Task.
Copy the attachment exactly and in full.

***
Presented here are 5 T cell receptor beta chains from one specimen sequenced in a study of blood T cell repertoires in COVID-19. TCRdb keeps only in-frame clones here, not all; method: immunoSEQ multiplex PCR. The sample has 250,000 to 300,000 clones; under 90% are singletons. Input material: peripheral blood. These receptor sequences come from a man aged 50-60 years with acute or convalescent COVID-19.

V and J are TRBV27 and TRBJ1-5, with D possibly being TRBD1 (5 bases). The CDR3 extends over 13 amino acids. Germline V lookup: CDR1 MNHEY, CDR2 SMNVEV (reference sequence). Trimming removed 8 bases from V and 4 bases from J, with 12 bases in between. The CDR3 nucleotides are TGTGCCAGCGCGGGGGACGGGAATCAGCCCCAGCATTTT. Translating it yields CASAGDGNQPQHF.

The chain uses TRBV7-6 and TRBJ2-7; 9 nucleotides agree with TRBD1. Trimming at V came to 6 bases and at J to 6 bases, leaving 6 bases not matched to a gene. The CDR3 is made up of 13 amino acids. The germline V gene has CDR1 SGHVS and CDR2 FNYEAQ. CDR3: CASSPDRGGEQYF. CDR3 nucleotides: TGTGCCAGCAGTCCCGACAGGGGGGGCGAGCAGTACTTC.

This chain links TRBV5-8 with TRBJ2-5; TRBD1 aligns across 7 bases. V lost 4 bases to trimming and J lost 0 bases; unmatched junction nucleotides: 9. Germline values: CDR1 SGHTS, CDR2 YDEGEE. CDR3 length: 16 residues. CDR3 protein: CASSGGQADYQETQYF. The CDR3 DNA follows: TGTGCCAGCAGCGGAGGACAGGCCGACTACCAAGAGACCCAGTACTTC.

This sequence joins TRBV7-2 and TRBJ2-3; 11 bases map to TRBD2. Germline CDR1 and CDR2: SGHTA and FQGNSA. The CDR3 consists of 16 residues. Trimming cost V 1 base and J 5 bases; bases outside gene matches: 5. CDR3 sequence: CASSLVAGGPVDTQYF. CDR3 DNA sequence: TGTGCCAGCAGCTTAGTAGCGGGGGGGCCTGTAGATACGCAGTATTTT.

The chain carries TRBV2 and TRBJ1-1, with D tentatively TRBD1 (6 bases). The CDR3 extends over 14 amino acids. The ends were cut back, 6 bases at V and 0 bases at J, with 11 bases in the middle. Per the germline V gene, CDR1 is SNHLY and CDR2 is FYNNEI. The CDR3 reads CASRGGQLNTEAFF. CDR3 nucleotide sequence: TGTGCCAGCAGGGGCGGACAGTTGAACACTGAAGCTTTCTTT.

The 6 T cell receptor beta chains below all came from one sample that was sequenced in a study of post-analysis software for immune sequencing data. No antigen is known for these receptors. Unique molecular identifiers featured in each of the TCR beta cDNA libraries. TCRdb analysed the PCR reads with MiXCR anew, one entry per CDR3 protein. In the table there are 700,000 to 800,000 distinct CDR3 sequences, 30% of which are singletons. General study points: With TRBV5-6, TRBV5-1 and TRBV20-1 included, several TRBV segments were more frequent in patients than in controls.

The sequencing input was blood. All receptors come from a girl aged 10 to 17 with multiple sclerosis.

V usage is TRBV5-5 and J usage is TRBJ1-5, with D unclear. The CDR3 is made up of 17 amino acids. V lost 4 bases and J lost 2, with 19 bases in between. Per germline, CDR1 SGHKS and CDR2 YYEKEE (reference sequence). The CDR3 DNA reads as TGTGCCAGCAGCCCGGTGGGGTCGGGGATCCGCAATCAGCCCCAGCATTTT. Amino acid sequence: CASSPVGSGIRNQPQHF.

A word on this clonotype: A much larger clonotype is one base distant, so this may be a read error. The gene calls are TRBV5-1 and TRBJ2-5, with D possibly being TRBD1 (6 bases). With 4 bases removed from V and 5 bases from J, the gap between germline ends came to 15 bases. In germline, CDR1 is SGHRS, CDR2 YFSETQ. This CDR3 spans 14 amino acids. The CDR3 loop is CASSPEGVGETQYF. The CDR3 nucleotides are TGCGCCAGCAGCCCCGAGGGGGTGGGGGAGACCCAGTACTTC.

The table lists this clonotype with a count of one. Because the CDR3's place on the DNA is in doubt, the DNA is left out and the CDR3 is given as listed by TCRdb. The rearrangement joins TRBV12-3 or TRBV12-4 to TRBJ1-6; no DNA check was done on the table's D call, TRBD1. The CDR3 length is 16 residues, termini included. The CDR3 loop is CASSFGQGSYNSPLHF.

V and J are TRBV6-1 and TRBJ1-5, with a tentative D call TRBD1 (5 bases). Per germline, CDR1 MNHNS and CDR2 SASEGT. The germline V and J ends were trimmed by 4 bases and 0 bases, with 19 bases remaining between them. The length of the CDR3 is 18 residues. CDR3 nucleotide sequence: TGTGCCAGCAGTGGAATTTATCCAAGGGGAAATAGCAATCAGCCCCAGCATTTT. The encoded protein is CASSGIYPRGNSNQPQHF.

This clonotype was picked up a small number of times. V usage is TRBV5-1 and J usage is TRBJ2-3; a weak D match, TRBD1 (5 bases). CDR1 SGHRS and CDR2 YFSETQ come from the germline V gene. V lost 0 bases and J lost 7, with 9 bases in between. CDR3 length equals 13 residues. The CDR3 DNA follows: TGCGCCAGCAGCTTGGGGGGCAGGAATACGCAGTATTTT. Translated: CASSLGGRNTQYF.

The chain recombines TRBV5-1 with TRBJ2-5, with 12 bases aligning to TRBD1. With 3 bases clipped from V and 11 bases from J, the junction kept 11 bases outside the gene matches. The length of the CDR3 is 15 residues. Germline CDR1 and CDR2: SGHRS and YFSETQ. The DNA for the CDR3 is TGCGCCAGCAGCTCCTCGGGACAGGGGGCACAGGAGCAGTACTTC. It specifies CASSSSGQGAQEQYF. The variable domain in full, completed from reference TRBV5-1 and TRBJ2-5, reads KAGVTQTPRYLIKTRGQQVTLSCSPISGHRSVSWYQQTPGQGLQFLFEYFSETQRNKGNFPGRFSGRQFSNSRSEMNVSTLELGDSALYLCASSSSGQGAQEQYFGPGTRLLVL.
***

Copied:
Presented here are 5 T cell receptor beta chains from one specimen sequenced in a study of blood T cell repertoires in COVID-19. TCRdb keeps only in-frame clones here, not all; method: immunoSEQ multiplex PCR. The sample has 250,000 to 300,000 clones; under 90% are singletons. Input material: peripheral blood. These receptor sequences come from a man aged 50-60 years with acute or convalescent COVID-19.

V and J are TRBV27 and TRBJ1-5, with D possibly being TRBD1 (5 bases). The CDR3 extends over 13 amino acids. Germline V lookup: CDR1 MNHEY, CDR2 SMNVEV (reference sequence). Trimming removed 8 bases from V and 4 bases from J, with 12 bases in between. The CDR3 nucleotides are TGTGCCAGCGCGGGGGACGGGAATCAGCCCCAGCATTTT. Translating it yields CASAGDGNQPQHF.

The chain uses TRBV7-6 and TRBJ2-7; 9 nucleotides agree with TRBD1. Trimming at V came to 6 bases and at J to 6 bases, leaving 6 bases not matched to a gene. The CDR3 is made up of 13 amino acids. The germline V gene has CDR1 SGHVS and CDR2 FNYEAQ. CDR3: CASSPDRGGEQYF. CDR3 nucleotides: TGTGCCAGCAGTCCCGACAGGGGGGGCGAGCAGTACTTC.

This chain links TRBV5-8 with TRBJ2-5; TRBD1 aligns across 7 bases. V lost 4 bases to trimming and J lost 0 bases; unmatched junction nucleotides: 9. Germline values: CDR1 SGHTS, CDR2 YDEGEE. CDR3 length: 16 residues. CDR3 protein: CASSGGQADYQETQYF. The CDR3 DNA follows: TGTGCCAGCAGCGGAGGACAGGCCGACTACCAAGAGACCCAGTACTTC.

This sequence joins TRBV7-2 and TRBJ2-3; 11 bases map to TRBD2. Germline CDR1 and CDR2: SGHTA and FQGNSA. The CDR3 consists of 16 residues. Trimming cost V 1 base and J 5 bases; bases outside gene matches: 5. CDR3 sequence: CASSLVAGGPVDTQYF. CDR3 DNA sequence: TGTGCCAGCAGCTTAGTAGCGGGGGGGCCTGTAGATACGCAGTATTTT.

The chain carries TRBV2 and TRBJ1-1, with D tentatively TRBD1 (6 bases). The CDR3 extends over 14 amino acids. The ends were cut back, 6 bases at V and 0 bases at J, with 11 bases in the middle. Per the germline V gene, CDR1 is SNHLY and CDR2 is FYNNEI. The CDR3 reads CASRGGQLNTEAFF. CDR3 nucleotide sequence: TGTGCCAGCAGGGGCGGACAGTTGAACACTGAAGCTTTCTTT.

The 6 T cell receptor beta chains below all came from one sample that was sequenced in a study of post-analysis software for immune sequencing data. No antigen is known for these receptors. Unique molecular identifiers featured in each of the TCR beta cDNA libraries. TCRdb analysed the PCR reads with MiXCR anew, one entry per CDR3 protein. In the table there are 700,000 to 800,000 distinct CDR3 sequences, 30% of which are singletons. General study points: With TRBV5-6, TRBV5-1 and TRBV20-1 included, several TRBV segments were more frequent in patients than in controls.

The sequencing input was blood. All receptors come from a girl aged 10 to 17 with multiple sclerosis.

V usage is TRBV5-5 and J usage is TRBJ1-5, with D unclear. The CDR3 is made up of 17 amino acids. V lost 4 bases and J lost 2, with 19 bases in between. Per germline, CDR1 SGHKS and CDR2 YYEKEE (reference sequence). The CDR3 DNA reads as TGTGCCAGCAGCCCGGTGGGGTCGGGGATCCGCAATCAGCCCCAGCATTTT. Amino acid sequence: CASSPVGSGIRNQPQHF.

A word on this clonotype: A much larger clonotype is one base distant, so this may be a read error. The gene calls are TRBV5-1 and TRBJ2-5, with D possibly being TRBD1 (6 bases). With 4 bases removed from V and 5 bases from J, the gap between germline ends came to 15 bases. In germline, CDR1 is SGHRS, CDR2 YFSETQ. This CDR3 spans 14 amino acids. The CDR3 loop is CASSPEGVGETQYF. The CDR3 nucleotides are TGCGCCAGCAGCCCCGAGGGGGTGGGGGAGACCCAGTACTTC.

The table lists this clonotype with a count of one. Because the CDR3's place on the DNA is in doubt, the DNA is left out and the CDR3 is given as listed by TCRdb. The rearrangement joins TRBV12-3 or TRBV12-4 to TRBJ1-6; no DNA check was done on the table's D call, TRBD1. The CDR3 length is 16 residues, termini included. The CDR3 loop is CASSFGQGSYNSPLHF.

V and J are TRBV6-1 and TRBJ1-5, with a tentative D call TRBD1 (5 bases). Per germline, CDR1 MNHNS and CDR2 SASEGT. The germline V and J ends were trimmed by 4 bases and 0 bases, with 19 bases remaining between them. The length of the CDR3 is 18 residues. CDR3 nucleotide sequence: TGTGCCAGCAGTGGAATTTATCCAAGGGGAAATAGCAATCAGCCCCAGCATTTT. The encoded protein is CASSGIYPRGNSNQPQHF.

This clonotype was picked up a small number of times. V usage is TRBV5-1 and J usage is TRBJ2-3; a weak D match, TRBD1 (5 bases). CDR1 SGHRS and CDR2 YFSETQ come from the germline V gene. V lost 0 bases and J lost 7, with 9 bases in between. CDR3 length equals 13 residues. The CDR3 DNA follows: TGCGCCAGCAGCTTGGGGGGCAGGAATACGCAGTATTTT. Translated: CASSLGGRNTQYF.

The chain recombines TRBV5-1 with TRBJ2-5, with 12 bases aligning to TRBD1. With 3 bases clipped from V and 11 bases from J, the junction kept 11 bases outside the gene matches. The length of the CDR3 is 15 residues. Germline CDR1 and CDR2: SGHRS and YFSETQ. The DNA for the CDR3 is TGCGCCAGCAGCTCCTCGGGACAGGGGGCACAGGAGCAGTACTTC. It specifies CASSSSGQGAQEQYF. The variable domain in full, completed from reference TRBV5-1 and TRBJ2-5, reads KAGVTQTPRYLIKTRGQQVTLSCSPISGHRSVSWYQQTPGQGLQFLFEYFSETQRNKGNFPGRFSGRQFSNSRSEMNVSTLELGDSALYLCASSSSGQGAQEQYFGPGTRLLVL.